(Skin)

Why Fungal Acne Tends To Pop Up In The Summer — And How To Treat It

Hint: Your usual pimple cream might not cut it.

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It’s a skin care query so common yet confounding, it’s yielded an entire 25,000-member subreddit all dedicated to helping answer the question: do I have fungal acne? It’s something you might be familiar with if you have sensitive skin, as an estimated half of all people do. Often caused by pore-clogging occlusives that cause buildup and subsequent infection, those with a fungal acne flare up will notice a rash-like pattern of small white bumps, not dissimilar to whiteheads. Knowing how to treat fungal acne starts with understanding what it is exactly.

Unlike whiteheads, fungal acne technically isn’t even acne at all — it’s a yeast infection of hair follicles. As such, while it might be tempting to try and flatten every bump with some slash-and-burn chemical exfoliants and spot treatments, fungal acne won’t react the same way that a classic zit might. To help you make sense of this common issue (and shed some light on how to fight, heal, and prevent fungal breakouts), TZR turns to a suite of skin care experts. Scroll on for your complete guide to dealing with — and treating — fungal acne.

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Fungal Acne Vs. Regular Acne

To defeat fungal acne once and for all, it’s important to understand the ways in which it’s similar to and different from what’s considered “regular” acne. According to Dr. Paul Jarrod Frank, MD, cosmetic dermatologist and founder of PFRANKMD, the chief difference between the two is what actually causes each type of acne and the ways in which they present themselves. “They can appear very similar,” he says, “but fungal acne is more itchy or irritating in sensation.” Though the idea of yeast growing on your face seems both foreign and terrifying, it’s actually native to the skin’s biome along with bacteria and even fungus — but when any of them grow disproportionately that’s when trouble kicks off.

Rachel Roff, skin care expert and founder of Urban Skin RX, explains that fungal acne is specifically caused by unchecked yeast growth. By comparison, she says, “traditional acne is caused more by oil production, bacteria, and hormones and tends to be on the sorer side” rather than itchiness and rash-like irritation.

Fungal Acne Signs & Symptoms

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“Fungal acne can look like regular acne, but there are key differences,” Sue Y. Nabi, founder of vegan skin care line Orveda says. While regular acne breakouts vary in size, type, and location (think nose blackheads vs. a back cyst), “fungal acne will usually appear as red bumps or pustules of the same size, but they will be visible mainly on the chest, upper arms, and back — rarely the face,” Nabi says.

If your regular acne treatments aren't working, that may be a sign that it's more than just the traditionally topical sort. “Be suspicious if acne doesn't respond to traditional therapies that focus on bacteria and hormone imbalances,” Dr. Frank says. Another key factor to consider is the placement of the acne. According to Roff, rarely will fungal acne present as one-off bumps — “It appears more in clusters,” she confirms.

What Causes Fungal Acne?

In short, fungal acne is caused by an imbalance in your body’s natural yeast and bacteria (the good kind, that is.) “If you do something that wipes out the healthy bacteria — like using harsh anti-bacterial washes, occlusive oily skin care, or just taking antibiotics — there won’t be anything to keep the fungus in check,” Nabi explains. She says that as a result, that fungus can overdevelop which opens the door to irritation, inflammation, and fungal acne.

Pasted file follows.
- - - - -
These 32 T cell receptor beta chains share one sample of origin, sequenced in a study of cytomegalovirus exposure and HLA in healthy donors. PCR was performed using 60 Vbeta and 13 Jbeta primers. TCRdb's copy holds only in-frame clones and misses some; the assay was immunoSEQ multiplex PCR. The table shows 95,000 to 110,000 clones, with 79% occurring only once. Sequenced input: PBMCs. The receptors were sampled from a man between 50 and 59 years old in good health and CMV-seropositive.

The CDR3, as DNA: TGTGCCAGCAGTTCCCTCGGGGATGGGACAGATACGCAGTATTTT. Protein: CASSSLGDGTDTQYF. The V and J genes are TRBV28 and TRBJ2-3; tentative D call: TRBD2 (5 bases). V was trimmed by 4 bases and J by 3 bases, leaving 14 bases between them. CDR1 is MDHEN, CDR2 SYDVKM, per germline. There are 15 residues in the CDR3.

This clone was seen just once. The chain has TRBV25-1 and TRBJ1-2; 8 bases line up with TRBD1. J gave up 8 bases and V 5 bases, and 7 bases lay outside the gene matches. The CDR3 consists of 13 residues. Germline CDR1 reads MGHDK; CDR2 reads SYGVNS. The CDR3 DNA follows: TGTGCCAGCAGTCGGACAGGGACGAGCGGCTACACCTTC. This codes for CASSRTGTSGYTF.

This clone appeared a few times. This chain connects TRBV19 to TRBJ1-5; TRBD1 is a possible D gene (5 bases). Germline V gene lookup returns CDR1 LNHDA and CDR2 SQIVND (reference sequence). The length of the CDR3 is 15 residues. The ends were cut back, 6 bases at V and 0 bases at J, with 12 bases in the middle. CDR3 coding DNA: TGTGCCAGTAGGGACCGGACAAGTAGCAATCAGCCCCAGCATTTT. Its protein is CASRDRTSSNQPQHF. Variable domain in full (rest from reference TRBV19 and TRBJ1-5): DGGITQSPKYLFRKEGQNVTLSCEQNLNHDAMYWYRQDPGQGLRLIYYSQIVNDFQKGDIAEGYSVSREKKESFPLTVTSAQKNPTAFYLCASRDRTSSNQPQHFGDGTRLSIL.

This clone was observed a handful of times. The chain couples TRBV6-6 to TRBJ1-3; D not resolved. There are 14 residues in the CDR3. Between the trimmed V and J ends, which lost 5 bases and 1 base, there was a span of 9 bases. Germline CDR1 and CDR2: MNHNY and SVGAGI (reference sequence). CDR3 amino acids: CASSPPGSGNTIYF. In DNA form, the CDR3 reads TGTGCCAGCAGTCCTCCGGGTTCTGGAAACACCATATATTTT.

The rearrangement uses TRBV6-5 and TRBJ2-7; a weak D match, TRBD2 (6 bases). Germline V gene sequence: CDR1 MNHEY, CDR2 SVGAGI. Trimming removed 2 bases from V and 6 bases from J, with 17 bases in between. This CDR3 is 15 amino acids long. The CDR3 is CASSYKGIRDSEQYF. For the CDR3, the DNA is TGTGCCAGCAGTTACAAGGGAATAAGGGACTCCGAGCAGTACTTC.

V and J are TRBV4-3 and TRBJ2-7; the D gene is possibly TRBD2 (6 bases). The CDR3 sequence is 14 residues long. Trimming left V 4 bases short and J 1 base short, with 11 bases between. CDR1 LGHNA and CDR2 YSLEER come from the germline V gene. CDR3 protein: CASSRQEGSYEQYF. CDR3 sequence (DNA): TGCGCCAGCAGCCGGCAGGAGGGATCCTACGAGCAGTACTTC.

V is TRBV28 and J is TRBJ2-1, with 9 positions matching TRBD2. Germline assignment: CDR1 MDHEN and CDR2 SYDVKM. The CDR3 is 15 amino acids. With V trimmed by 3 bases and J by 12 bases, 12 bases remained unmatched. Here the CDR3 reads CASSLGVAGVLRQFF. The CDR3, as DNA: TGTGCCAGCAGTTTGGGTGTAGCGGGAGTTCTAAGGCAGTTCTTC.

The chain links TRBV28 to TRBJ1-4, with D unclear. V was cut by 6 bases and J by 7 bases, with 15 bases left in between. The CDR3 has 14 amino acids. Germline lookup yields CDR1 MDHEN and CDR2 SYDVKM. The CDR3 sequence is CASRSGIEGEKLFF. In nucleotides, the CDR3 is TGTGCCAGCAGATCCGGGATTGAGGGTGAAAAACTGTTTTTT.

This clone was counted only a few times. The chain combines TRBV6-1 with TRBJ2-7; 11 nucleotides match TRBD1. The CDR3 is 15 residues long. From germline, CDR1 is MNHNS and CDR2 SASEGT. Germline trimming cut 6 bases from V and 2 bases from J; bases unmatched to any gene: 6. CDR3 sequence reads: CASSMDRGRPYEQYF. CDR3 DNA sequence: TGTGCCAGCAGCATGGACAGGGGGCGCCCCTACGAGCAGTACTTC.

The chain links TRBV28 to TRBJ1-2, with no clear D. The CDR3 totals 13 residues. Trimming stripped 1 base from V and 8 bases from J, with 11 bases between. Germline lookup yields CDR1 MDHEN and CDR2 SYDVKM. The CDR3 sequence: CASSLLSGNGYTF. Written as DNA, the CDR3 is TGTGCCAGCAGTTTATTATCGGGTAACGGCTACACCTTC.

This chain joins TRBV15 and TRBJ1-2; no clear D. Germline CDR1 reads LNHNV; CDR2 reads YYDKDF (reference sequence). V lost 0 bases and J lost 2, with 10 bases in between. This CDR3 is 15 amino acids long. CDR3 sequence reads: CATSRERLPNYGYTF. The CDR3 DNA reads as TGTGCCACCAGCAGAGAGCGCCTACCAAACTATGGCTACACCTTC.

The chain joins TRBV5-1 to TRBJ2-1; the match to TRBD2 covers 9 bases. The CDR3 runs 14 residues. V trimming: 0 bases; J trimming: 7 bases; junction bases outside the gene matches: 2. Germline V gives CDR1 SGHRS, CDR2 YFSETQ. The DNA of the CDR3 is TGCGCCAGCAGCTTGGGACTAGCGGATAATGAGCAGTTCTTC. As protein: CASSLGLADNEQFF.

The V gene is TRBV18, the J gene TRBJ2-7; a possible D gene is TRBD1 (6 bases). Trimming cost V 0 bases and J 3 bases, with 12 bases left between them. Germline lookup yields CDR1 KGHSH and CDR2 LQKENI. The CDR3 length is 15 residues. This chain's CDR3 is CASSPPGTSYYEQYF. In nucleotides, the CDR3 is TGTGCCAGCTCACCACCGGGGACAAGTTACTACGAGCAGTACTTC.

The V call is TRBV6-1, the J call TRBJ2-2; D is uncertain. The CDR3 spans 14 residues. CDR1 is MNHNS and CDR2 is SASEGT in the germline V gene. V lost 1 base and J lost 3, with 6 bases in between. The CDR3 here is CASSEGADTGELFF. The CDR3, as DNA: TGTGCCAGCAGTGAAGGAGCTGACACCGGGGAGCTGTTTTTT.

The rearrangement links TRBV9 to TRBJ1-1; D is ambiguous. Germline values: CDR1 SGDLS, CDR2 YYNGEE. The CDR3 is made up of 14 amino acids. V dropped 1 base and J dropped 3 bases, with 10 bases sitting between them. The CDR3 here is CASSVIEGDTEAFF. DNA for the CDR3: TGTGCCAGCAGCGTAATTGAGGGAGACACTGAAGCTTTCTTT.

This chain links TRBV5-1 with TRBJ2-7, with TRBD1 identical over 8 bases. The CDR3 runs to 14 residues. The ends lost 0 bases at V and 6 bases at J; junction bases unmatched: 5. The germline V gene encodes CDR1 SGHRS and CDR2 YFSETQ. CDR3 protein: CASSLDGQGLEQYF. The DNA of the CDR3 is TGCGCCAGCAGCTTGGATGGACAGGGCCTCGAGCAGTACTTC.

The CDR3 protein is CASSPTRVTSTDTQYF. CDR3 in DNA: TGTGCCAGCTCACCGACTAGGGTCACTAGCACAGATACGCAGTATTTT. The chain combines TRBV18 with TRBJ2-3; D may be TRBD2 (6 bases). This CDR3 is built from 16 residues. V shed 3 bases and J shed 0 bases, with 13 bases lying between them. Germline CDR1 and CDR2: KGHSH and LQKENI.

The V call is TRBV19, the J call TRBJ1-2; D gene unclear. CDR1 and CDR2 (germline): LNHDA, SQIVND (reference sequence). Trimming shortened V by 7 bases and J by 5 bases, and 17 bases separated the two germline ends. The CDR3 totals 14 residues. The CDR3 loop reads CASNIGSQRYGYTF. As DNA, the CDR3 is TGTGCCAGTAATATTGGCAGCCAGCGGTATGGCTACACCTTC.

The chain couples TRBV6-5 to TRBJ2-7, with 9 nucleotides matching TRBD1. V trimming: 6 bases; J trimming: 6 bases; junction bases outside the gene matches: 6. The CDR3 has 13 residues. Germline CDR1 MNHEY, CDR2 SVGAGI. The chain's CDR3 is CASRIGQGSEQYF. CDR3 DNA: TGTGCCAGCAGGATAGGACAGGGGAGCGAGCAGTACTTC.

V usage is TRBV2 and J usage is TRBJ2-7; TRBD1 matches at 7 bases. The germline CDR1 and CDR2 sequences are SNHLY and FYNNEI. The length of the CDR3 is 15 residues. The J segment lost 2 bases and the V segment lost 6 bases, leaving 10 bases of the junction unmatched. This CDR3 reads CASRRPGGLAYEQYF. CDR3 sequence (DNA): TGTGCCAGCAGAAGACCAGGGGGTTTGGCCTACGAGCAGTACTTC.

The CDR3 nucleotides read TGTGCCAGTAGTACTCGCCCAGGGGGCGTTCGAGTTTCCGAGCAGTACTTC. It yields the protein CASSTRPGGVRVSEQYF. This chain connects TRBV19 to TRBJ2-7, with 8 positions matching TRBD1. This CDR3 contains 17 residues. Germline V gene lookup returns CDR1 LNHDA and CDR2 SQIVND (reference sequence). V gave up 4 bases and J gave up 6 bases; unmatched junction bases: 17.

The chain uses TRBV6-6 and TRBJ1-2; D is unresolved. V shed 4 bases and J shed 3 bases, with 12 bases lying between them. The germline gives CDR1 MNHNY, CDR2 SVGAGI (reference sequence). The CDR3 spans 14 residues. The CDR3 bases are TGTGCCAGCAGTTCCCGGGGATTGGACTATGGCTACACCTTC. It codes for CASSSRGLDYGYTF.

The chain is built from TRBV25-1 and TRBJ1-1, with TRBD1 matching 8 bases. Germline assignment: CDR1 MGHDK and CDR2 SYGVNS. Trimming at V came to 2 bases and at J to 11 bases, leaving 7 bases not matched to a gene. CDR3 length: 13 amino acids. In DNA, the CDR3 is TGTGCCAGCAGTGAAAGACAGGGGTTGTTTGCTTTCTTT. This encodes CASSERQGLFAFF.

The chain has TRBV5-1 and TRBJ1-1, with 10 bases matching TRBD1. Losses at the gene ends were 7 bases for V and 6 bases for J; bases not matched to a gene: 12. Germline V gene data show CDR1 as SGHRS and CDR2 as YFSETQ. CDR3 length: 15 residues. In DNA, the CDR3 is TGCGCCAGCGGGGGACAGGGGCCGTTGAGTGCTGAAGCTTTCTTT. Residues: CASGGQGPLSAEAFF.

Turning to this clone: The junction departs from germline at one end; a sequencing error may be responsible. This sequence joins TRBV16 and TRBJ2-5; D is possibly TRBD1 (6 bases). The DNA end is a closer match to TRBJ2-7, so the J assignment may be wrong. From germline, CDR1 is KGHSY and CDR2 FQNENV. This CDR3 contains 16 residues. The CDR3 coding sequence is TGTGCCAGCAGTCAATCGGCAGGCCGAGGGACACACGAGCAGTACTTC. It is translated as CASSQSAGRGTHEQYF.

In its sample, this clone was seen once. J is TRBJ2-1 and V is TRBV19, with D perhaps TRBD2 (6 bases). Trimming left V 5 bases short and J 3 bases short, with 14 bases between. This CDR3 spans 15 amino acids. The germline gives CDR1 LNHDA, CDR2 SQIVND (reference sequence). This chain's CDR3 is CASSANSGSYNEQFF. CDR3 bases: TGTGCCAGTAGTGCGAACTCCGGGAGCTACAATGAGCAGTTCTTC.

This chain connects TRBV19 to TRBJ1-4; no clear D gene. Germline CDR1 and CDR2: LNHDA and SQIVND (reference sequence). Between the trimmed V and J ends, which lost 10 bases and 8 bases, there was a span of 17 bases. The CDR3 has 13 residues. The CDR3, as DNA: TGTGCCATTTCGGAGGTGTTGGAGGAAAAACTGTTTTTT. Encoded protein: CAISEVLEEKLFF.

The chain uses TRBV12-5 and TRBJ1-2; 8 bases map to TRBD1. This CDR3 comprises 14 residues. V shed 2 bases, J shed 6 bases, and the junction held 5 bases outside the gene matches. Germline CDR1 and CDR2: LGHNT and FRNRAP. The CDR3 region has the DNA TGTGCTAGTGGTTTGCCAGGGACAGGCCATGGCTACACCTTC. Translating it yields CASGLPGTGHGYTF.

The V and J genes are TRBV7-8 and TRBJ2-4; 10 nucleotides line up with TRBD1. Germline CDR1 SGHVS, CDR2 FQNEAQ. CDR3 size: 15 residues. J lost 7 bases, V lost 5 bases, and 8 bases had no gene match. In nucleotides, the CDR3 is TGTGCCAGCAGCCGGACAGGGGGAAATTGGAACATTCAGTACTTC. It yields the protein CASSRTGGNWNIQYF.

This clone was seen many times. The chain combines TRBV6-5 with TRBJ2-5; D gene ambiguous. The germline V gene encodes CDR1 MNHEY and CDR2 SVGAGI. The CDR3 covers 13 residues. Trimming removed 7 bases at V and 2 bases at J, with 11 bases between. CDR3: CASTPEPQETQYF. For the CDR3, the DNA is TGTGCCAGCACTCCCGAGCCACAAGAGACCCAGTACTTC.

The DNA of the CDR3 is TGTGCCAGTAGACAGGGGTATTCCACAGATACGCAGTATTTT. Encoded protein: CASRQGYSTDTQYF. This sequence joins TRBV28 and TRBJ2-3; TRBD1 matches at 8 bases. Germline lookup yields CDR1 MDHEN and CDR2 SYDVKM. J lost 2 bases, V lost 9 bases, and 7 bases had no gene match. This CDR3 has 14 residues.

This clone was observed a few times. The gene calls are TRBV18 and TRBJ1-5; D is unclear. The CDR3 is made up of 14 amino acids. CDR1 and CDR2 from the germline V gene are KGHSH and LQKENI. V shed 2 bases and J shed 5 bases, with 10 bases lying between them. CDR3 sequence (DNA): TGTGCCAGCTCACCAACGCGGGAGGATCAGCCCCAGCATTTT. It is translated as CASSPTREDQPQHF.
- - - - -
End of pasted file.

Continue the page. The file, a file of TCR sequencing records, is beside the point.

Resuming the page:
“On top of antibiotics, anything that will create an occlusive, moist zone — think tight, non-breathable clothes like workout clothes or tight clothes that are not washed regularly — will help fungal acne to appear,” Nabi says. It’s not just surface-level either. Nabi explains that genetics can play a role in who’s predisposed to fungal acne. “A weak immune system condition is also usually associated with fungal acne,” she adds.

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How To Treat Fungal Acne On Your Face

While shampoo isn't usually suggested for the body and face, it's proven one of the most effective treatments for fungal acne. “It's been noted that dandruff shampoo actually helps because it kills the pityrosporum fungal type,” Frank says.

Roff agrees, vouching for the method as well. “It is recommended to wash the area and leave the shampoo on the skin for two to three minutes and then rinse. This is especially great to do after a workout.” But shampoo isn't the only successful remedies. “It's best to use products with sulfur since this ingredient is antibacterial,” Roff explains. “Salicylic acid is another good option for acne. If a body wash or any other products with these ingredients don’t work after a few weeks, then it might be time to see a dermatologist so they can prescribe an oral medication.”

However, trying to treat fungal acne with traditional treatments may actually make it worse. “Common acne treatments, especially antibiotics, won’t help at all and might even make your fungal acne worse because they will kill the protective healthy microbiome," Nabi says. “To keep the results and the skin in optimal condition, it is also recommended to use gentle and microbiome balancing skin care that has the power to boost beneficial bacteria and that does not create an unbalance in skin microbiome.”

In the hotter months, it's important to consider your clothing, too. “Try not to wear restrictive clothing, and keep your skin dry after working out and throughout the day,” Roff advises.

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